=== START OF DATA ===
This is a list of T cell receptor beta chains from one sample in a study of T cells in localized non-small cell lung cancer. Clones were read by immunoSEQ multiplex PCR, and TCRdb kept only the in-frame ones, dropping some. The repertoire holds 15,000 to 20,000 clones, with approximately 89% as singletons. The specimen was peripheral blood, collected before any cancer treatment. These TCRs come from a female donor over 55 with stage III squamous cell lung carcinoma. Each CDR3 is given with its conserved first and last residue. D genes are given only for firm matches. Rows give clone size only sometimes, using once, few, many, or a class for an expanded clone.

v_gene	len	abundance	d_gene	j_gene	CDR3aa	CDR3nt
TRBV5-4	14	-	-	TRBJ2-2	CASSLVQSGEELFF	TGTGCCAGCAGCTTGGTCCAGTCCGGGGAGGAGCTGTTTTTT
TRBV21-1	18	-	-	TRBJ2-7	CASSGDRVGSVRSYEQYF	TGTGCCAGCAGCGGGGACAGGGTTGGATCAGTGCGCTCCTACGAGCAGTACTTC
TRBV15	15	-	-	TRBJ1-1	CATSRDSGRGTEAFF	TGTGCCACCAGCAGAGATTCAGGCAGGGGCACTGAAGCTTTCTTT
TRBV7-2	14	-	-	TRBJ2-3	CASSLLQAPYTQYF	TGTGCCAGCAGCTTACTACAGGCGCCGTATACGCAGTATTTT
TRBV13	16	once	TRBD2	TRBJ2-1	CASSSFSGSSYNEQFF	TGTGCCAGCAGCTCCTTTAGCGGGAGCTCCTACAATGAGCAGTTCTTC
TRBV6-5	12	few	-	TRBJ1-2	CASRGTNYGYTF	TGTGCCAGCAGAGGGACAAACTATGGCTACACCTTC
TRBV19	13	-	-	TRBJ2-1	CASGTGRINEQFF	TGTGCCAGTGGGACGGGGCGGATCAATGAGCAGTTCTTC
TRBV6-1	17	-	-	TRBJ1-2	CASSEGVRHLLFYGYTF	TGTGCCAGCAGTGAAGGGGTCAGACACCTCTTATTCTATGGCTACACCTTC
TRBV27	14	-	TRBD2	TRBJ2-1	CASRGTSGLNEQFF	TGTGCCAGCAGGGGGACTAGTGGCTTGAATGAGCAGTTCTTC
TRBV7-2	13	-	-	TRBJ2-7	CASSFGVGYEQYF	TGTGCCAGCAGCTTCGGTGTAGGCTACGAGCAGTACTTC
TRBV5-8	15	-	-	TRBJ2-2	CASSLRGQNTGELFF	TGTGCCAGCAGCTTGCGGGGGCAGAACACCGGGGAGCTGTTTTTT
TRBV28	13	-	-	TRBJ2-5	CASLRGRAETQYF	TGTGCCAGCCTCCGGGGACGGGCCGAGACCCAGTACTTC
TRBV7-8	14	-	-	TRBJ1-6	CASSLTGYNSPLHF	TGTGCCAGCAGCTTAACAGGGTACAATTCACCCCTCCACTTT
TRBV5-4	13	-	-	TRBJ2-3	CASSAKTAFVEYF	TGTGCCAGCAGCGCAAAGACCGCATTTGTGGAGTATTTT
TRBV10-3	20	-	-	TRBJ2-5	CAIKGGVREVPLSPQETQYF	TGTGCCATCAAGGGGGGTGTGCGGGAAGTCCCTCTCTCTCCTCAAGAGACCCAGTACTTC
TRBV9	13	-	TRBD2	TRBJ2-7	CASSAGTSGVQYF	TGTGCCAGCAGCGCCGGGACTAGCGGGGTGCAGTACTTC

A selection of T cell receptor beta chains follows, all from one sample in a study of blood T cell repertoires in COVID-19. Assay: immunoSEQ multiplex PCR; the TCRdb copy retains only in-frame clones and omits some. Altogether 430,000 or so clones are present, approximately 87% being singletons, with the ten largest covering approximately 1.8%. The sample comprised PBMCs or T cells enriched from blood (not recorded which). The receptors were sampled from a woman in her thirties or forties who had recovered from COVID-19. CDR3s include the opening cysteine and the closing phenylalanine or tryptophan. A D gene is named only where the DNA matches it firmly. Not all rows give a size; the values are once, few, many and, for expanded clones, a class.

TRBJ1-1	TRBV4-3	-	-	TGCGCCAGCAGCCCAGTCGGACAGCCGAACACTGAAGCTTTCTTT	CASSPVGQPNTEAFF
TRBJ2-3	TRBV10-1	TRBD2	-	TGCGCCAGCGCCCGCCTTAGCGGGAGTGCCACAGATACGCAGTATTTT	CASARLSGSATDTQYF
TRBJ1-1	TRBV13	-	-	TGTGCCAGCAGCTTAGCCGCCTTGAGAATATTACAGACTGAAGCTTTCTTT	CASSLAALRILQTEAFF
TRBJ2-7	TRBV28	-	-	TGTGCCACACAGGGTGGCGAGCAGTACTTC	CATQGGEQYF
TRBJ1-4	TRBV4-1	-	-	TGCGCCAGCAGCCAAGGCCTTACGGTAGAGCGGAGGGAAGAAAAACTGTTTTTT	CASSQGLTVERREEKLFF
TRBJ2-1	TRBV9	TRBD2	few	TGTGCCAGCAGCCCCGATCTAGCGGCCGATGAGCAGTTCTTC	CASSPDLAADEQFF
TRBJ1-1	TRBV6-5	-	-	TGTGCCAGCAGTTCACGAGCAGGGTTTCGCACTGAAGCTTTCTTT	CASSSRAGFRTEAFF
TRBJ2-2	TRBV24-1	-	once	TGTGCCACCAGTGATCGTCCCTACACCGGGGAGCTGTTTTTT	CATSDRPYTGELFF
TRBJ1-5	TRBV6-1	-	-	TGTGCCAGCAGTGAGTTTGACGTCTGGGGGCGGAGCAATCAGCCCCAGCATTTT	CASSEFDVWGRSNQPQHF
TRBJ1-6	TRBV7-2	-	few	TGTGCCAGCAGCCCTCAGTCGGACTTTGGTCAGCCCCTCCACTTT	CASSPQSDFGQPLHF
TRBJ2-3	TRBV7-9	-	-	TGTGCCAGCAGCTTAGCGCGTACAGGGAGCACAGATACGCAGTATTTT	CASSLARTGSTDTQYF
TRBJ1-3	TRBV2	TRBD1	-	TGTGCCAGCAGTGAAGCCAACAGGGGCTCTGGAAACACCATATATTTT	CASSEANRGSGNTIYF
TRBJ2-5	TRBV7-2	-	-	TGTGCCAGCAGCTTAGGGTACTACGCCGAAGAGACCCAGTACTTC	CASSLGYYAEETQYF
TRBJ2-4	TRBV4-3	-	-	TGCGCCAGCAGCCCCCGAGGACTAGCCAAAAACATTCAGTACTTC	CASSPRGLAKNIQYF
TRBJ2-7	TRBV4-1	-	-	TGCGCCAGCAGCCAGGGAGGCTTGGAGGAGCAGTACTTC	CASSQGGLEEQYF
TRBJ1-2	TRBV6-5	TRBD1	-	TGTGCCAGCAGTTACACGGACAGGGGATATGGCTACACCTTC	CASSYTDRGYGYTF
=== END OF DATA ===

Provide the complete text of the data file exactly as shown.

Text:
This is a list of T cell receptor beta chains from one sample in a study of T cells in localized non-small cell lung cancer. Clones were read by immunoSEQ multiplex PCR, and TCRdb kept only the in-frame ones, dropping some. The repertoire holds 15,000 to 20,000 clones, with approximately 89% as singletons. The specimen was peripheral blood, collected before any cancer treatment. These TCRs come from a female donor over 55 with stage III squamous cell lung carcinoma. Each CDR3 is given with its conserved first and last residue. D genes are given only for firm matches. Rows give clone size only sometimes, using once, few, many, or a class for an expanded clone.

v_gene	len	abundance	d_gene	j_gene	CDR3aa	CDR3nt
TRBV5-4	14	-	-	TRBJ2-2	CASSLVQSGEELFF	TGTGCCAGCAGCTTGGTCCAGTCCGGGGAGGAGCTGTTTTTT
TRBV21-1	18	-	-	TRBJ2-7	CASSGDRVGSVRSYEQYF	TGTGCCAGCAGCGGGGACAGGGTTGGATCAGTGCGCTCCTACGAGCAGTACTTC
TRBV15	15	-	-	TRBJ1-1	CATSRDSGRGTEAFF	TGTGCCACCAGCAGAGATTCAGGCAGGGGCACTGAAGCTTTCTTT
TRBV7-2	14	-	-	TRBJ2-3	CASSLLQAPYTQYF	TGTGCCAGCAGCTTACTACAGGCGCCGTATACGCAGTATTTT
TRBV13	16	once	TRBD2	TRBJ2-1	CASSSFSGSSYNEQFF	TGTGCCAGCAGCTCCTTTAGCGGGAGCTCCTACAATGAGCAGTTCTTC
TRBV6-5	12	few	-	TRBJ1-2	CASRGTNYGYTF	TGTGCCAGCAGAGGGACAAACTATGGCTACACCTTC
TRBV19	13	-	-	TRBJ2-1	CASGTGRINEQFF	TGTGCCAGTGGGACGGGGCGGATCAATGAGCAGTTCTTC
TRBV6-1	17	-	-	TRBJ1-2	CASSEGVRHLLFYGYTF	TGTGCCAGCAGTGAAGGGGTCAGACACCTCTTATTCTATGGCTACACCTTC
TRBV27	14	-	TRBD2	TRBJ2-1	CASRGTSGLNEQFF	TGTGCCAGCAGGGGGACTAGTGGCTTGAATGAGCAGTTCTTC
TRBV7-2	13	-	-	TRBJ2-7	CASSFGVGYEQYF	TGTGCCAGCAGCTTCGGTGTAGGCTACGAGCAGTACTTC
TRBV5-8	15	-	-	TRBJ2-2	CASSLRGQNTGELFF	TGTGCCAGCAGCTTGCGGGGGCAGAACACCGGGGAGCTGTTTTTT
TRBV28	13	-	-	TRBJ2-5	CASLRGRAETQYF	TGTGCCAGCCTCCGGGGACGGGCCGAGACCCAGTACTTC
TRBV7-8	14	-	-	TRBJ1-6	CASSLTGYNSPLHF	TGTGCCAGCAGCTTAACAGGGTACAATTCACCCCTCCACTTT
TRBV5-4	13	-	-	TRBJ2-3	CASSAKTAFVEYF	TGTGCCAGCAGCGCAAAGACCGCATTTGTGGAGTATTTT
TRBV10-3	20	-	-	TRBJ2-5	CAIKGGVREVPLSPQETQYF	TGTGCCATCAAGGGGGGTGTGCGGGAAGTCCCTCTCTCTCCTCAAGAGACCCAGTACTTC
TRBV9	13	-	TRBD2	TRBJ2-7	CASSAGTSGVQYF	TGTGCCAGCAGCGCCGGGACTAGCGGGGTGCAGTACTTC

A selection of T cell receptor beta chains follows, all from one sample in a study of blood T cell repertoires in COVID-19. Assay: immunoSEQ multiplex PCR; the TCRdb copy retains only in-frame clones and omits some. Altogether 430,000 or so clones are present, approximately 87% being singletons, with the ten largest covering approximately 1.8%. The sample comprised PBMCs or T cells enriched from blood (not recorded which). The receptors were sampled from a woman in her thirties or forties who had recovered from COVID-19. CDR3s include the opening cysteine and the closing phenylalanine or tryptophan. A D gene is named only where the DNA matches it firmly. Not all rows give a size; the values are once, few, many and, for expanded clones, a class.

TRBJ1-1	TRBV4-3	-	-	TGCGCCAGCAGCCCAGTCGGACAGCCGAACACTGAAGCTTTCTTT	CASSPVGQPNTEAFF
TRBJ2-3	TRBV10-1	TRBD2	-	TGCGCCAGCGCCCGCCTTAGCGGGAGTGCCACAGATACGCAGTATTTT	CASARLSGSATDTQYF
TRBJ1-1	TRBV13	-	-	TGTGCCAGCAGCTTAGCCGCCTTGAGAATATTACAGACTGAAGCTTTCTTT	CASSLAALRILQTEAFF
TRBJ2-7	TRBV28	-	-	TGTGCCACACAGGGTGGCGAGCAGTACTTC	CATQGGEQYF
TRBJ1-4	TRBV4-1	-	-	TGCGCCAGCAGCCAAGGCCTTACGGTAGAGCGGAGGGAAGAAAAACTGTTTTTT	CASSQGLTVERREEKLFF
TRBJ2-1	TRBV9	TRBD2	few	TGTGCCAGCAGCCCCGATCTAGCGGCCGATGAGCAGTTCTTC	CASSPDLAADEQFF
TRBJ1-1	TRBV6-5	-	-	TGTGCCAGCAGTTCACGAGCAGGGTTTCGCACTGAAGCTTTCTTT	CASSSRAGFRTEAFF
TRBJ2-2	TRBV24-1	-	once	TGTGCCACCAGTGATCGTCCCTACACCGGGGAGCTGTTTTTT	CATSDRPYTGELFF
TRBJ1-5	TRBV6-1	-	-	TGTGCCAGCAGTGAGTTTGACGTCTGGGGGCGGAGCAATCAGCCCCAGCATTTT	CASSEFDVWGRSNQPQHF
TRBJ1-6	TRBV7-2	-	few	TGTGCCAGCAGCCCTCAGTCGGACTTTGGTCAGCCCCTCCACTTT	CASSPQSDFGQPLHF
TRBJ2-3	TRBV7-9	-	-	TGTGCCAGCAGCTTAGCGCGTACAGGGAGCACAGATACGCAGTATTTT	CASSLARTGSTDTQYF
TRBJ1-3	TRBV2	TRBD1	-	TGTGCCAGCAGTGAAGCCAACAGGGGCTCTGGAAACACCATATATTTT	CASSEANRGSGNTIYF
TRBJ2-5	TRBV7-2	-	-	TGTGCCAGCAGCTTAGGGTACTACGCCGAAGAGACCCAGTACTTC	CASSLGYYAEETQYF
TRBJ2-4	TRBV4-3	-	-	TGCGCCAGCAGCCCCCGAGGACTAGCCAAAAACATTCAGTACTTC	CASSPRGLAKNIQYF
TRBJ2-7	TRBV4-1	-	-	TGCGCCAGCAGCCAGGGAGGCTTGGAGGAGCAGTACTTC	CASSQGGLEEQYF
TRBJ1-2	TRBV6-5	TRBD1	-	TGTGCCAGCAGTTACACGGACAGGGGATATGGCTACACCTTC	CASSYTDRGYGYTF